How is AI augmenting collective intelligence for the SDGs?
Most uses of AI in development today are based on machine learning algorithms, which improve their performance based on extracting patterns from very large training datasets. This approach is a great fit for collective intelligence projects, many of which gather or interpret large amounts of human-generated content like images and videos, crowdsourced through smartphone apps and online platforms.
Increasingly AI techniques like natural language processing, machine learning and predictive analytics are being used alongside the most common methods in collective intelligence, from citizen science and crowdsourcing to digital democracy platforms.
At its best, AI can be used to augment and scale the intelligence of groups. In this section we describe the potential offered by these new combinations of human and machine intelligence. First we look at the applications that are most common, where AI is being used to enhance efficiency and categorize unstructured data, before turning to the emerging role of AI - where it helps us to better understand complex systems.
These are the three main ways AI and collective intelligence are currently being used together for the SDGs:
1. Efficiency and scale of data processing
AI is being effectively incorporated into collective intelligence projects where timing is paramount and a key insight is buried deep within large volumes of unstructured data. This combination of AI and collective intelligence is most useful when decision makers require an early warning to help them manage risks and distribute public resources more effectively. For example, Dataminr’s First Alert system uses pre-trained machine learning models to sift through text and images scraped from the internet, as well as other data streams, such as audio broadcasts, to isolate early signals that anticipate emergency events.
2. Organizing human knowledge
To make the most of collective intelligence, it’s important to draw on a diversity of views. But it’s difficult to synthesize hundreds of inputs to extract common themes and priorities, especially when working with non-traditional citizen-generated data. This is often the limiting factor in large scale deliberative or consultation exercises, and here, AI can help. AI methods like natural language processing (NLP) can be used to identify prominent topics and help to cluster the data by meaning. Popular citizen participation platforms like CitizenLab and Decidim are already experimenting with these AI methods and NLP has also been used to identify SDG priorities in the context of a social listening project by Pulse Lab Kampala.
3. Optimizing and prioritizing workflows
Finally, we see examples of AI being deployed alongside volunteers to help them complete microtasks with more consistency and accuracy. For this combination of AI and collective intelligence, the performance gains may need to be carefully balanced with how comfortable volunteers feel about working with AI tools. For example, in 2018 the Humanitarian OpenStreetMap Team (HOT) launched the RapiD tool that uses computer vision to detect roads and terrain features, to help their volunteers complete crowdmapping tasks more quickly during crisis response. The RapiD tool was first used to support mapping in Kerala, India during a flooding event but has since been fully integrated into the HOT platform. Importantly, HOT offered volunteers the opportunity to opt out if they preferred working without AI.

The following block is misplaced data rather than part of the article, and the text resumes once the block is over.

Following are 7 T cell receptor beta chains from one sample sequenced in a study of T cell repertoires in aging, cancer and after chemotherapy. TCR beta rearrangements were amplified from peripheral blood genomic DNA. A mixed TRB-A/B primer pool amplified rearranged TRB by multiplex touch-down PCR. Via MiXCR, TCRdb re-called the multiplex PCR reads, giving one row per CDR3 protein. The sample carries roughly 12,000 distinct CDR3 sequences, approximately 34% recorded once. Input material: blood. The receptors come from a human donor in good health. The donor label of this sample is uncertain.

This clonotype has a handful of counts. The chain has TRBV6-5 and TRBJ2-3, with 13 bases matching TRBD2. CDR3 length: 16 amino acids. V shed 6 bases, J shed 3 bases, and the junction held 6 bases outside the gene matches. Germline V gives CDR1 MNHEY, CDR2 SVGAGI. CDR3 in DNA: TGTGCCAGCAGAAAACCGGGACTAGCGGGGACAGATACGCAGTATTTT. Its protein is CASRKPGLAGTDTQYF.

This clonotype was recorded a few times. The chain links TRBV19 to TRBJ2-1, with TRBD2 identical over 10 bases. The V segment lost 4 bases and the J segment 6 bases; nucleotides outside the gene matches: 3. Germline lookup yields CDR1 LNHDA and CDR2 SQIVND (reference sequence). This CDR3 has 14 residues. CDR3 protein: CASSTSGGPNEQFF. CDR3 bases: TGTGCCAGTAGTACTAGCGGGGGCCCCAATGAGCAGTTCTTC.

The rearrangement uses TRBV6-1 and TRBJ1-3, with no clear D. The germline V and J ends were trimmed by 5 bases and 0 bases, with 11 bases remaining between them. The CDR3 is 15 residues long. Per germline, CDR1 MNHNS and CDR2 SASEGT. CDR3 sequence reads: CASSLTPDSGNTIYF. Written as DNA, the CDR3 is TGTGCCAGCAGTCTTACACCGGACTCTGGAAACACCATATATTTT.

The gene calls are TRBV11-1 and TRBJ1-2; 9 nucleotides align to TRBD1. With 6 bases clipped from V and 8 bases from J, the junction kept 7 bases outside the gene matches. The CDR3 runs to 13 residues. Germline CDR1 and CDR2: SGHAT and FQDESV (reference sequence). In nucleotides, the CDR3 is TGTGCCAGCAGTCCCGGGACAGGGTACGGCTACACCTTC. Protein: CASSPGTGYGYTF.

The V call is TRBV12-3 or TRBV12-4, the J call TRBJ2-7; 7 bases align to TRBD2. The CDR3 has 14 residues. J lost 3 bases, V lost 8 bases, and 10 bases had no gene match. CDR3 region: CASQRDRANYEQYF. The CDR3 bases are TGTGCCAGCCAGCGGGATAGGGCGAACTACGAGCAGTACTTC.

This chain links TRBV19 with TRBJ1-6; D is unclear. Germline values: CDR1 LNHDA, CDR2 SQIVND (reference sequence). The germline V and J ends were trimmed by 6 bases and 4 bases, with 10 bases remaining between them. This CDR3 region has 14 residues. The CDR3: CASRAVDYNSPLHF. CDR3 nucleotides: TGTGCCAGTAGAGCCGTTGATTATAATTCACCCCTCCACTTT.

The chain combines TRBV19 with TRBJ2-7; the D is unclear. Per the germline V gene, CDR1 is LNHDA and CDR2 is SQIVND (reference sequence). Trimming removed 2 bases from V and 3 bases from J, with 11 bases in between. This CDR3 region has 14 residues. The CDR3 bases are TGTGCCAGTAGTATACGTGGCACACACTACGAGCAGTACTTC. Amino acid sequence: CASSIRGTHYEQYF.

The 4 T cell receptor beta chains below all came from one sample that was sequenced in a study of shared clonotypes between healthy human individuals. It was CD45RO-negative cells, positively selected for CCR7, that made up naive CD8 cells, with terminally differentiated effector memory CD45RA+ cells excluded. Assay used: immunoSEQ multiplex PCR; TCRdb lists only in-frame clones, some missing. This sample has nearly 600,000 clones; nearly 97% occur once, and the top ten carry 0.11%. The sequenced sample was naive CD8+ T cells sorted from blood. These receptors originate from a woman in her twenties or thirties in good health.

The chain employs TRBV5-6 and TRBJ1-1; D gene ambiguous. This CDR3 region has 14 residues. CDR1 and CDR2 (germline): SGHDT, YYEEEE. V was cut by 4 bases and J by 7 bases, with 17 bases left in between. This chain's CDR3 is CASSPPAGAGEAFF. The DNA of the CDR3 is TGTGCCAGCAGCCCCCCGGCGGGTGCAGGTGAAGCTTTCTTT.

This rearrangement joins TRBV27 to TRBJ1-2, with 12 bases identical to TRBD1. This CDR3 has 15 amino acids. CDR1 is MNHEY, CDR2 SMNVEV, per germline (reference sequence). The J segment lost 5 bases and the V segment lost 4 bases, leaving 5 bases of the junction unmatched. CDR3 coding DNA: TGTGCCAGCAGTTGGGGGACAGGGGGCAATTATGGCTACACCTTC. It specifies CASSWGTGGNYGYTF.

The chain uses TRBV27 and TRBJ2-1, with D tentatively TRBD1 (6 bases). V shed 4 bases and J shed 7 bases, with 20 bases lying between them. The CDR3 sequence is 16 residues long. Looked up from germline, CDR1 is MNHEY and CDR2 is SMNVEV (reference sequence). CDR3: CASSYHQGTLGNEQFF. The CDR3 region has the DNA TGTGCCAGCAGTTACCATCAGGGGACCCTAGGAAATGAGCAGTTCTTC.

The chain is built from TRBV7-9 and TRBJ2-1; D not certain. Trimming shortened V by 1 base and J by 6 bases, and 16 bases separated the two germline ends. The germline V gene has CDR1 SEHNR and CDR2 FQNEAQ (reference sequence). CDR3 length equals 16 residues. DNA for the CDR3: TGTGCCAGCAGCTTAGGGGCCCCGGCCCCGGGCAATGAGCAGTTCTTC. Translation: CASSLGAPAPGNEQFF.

How might AI and collective intelligence help us get even better at working with complex systems?
One significant future opportunity lies in using AI to augment collective intelligence to model scale and complexity. For complex challenges, it can be hard to connect local issues to global problems, or make the case for short-term sacrifices that bring long-term benefits. Methods based on distributed AI are emerging to help us overcome these limits of perception. For example, agent-based modeling and multi-agent systems are being used by decision makers to explore different scenarios and understand the impacts of interventions they plan to make, while generative AI models are helping to visualize long-term impacts of systemic problems like climate change. These emerging AI methods can be used to explore the complexity at the heart of the SDGs.
CityMatrix is a good example of what this looks like in practice. It helps decision makers test out the impact of urban planning decisions. Using many different sources of urban data, CityMatrix creates an interactive simulation of a city environment, powered by agent-based modeling. The tool’s visual interface allows participants to set policy priorities and choose between different options recommended by an optimization algorithm. Variants of the tool have been piloted with a number of cities, including Paris, Boston and Riyadh, but it will take time for these types of models to become a mainstay of collective decision making. Ultimately, tools like CityMatrix may be used to bring together different stakeholder groups across cultural and social divides to collaboratively explore complex issues while engaging in deliberation about competing values, trade-offs and priorities. There are promising signs of progress from the development sector. In 2020, the UN announced that it was planning to test out a simulation tool for policy prioritization with governments in Latin America.